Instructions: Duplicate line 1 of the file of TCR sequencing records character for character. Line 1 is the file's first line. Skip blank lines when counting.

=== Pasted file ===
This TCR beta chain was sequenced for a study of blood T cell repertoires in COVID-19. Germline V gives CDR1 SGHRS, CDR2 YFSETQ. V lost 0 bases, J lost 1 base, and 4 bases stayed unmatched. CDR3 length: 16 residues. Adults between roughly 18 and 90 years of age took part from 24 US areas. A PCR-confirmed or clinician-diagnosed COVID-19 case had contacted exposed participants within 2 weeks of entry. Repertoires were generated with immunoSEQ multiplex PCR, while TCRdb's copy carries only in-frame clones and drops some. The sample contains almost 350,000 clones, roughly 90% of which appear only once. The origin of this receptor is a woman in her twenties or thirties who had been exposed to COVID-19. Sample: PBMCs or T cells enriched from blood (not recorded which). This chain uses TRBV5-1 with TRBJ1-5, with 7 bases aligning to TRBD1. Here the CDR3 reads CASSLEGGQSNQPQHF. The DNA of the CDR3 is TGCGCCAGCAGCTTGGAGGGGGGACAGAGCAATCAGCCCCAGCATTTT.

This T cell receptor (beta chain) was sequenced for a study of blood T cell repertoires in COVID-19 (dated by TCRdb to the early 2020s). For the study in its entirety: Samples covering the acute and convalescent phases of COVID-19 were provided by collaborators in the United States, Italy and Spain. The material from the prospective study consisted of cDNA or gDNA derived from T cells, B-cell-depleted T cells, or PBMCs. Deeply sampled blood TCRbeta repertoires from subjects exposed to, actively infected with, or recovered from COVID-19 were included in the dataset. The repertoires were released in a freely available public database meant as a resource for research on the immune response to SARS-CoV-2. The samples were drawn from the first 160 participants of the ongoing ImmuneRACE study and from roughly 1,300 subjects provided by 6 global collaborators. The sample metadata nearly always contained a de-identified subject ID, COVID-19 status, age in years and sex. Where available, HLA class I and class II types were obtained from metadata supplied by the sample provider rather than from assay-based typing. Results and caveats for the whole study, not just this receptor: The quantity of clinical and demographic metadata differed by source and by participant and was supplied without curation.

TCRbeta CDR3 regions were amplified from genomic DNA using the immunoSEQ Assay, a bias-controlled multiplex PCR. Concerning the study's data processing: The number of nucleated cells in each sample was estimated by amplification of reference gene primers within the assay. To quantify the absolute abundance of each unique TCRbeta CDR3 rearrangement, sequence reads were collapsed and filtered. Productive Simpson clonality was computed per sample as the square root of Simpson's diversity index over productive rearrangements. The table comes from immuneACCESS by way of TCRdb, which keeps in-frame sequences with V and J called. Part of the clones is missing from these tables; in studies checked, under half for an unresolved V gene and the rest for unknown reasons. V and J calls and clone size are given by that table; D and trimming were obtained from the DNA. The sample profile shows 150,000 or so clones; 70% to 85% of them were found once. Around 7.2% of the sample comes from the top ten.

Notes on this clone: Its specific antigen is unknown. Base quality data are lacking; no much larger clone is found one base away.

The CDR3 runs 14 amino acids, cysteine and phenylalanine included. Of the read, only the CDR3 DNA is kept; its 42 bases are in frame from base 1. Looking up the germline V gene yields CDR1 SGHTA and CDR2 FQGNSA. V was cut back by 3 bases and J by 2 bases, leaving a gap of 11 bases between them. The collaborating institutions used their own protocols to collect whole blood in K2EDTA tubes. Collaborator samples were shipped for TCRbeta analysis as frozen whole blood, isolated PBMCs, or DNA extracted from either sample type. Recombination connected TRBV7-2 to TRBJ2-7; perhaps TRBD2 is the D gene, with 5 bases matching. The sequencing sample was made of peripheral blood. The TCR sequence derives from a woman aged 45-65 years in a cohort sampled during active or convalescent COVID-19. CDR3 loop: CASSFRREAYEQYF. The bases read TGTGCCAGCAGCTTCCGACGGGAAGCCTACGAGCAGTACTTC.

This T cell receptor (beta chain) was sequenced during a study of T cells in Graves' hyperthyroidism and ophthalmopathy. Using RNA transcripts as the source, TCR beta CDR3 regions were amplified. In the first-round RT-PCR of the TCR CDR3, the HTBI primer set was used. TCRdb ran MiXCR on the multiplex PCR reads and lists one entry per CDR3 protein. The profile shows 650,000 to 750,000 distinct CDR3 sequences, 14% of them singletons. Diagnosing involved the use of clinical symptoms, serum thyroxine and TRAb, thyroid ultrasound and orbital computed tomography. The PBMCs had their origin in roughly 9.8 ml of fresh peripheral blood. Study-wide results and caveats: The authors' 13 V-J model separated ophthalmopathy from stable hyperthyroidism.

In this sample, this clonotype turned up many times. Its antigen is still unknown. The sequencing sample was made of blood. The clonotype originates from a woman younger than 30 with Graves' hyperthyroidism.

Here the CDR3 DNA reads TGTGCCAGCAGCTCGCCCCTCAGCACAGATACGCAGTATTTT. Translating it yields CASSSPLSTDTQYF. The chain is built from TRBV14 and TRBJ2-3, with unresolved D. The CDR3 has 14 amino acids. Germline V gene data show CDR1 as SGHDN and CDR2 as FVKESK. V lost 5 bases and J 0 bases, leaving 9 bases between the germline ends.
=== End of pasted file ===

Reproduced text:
This TCR beta chain was sequenced for a study of blood T cell repertoires in COVID-19. Germline V gives CDR1 SGHRS, CDR2 YFSETQ. V lost 0 bases, J lost 1 base, and 4 bases stayed unmatched. CDR3 length: 16 residues. Adults between roughly 18 and 90 years of age took part from 24 US areas. A PCR-confirmed or clinician-diagnosed COVID-19 case had contacted exposed participants within 2 weeks of entry. Repertoires were generated with immunoSEQ multiplex PCR, while TCRdb's copy carries only in-frame clones and drops some. The sample contains almost 350,000 clones, roughly 90% of which appear only once. The origin of this receptor is a woman in her twenties or thirties who had been exposed to COVID-19. Sample: PBMCs or T cells enriched from blood (not recorded which). This chain uses TRBV5-1 with TRBJ1-5, with 7 bases aligning to TRBD1. Here the CDR3 reads CASSLEGGQSNQPQHF. The DNA of the CDR3 is TGCGCCAGCAGCTTGGAGGGGGGACAGAGCAATCAGCCCCAGCATTTT.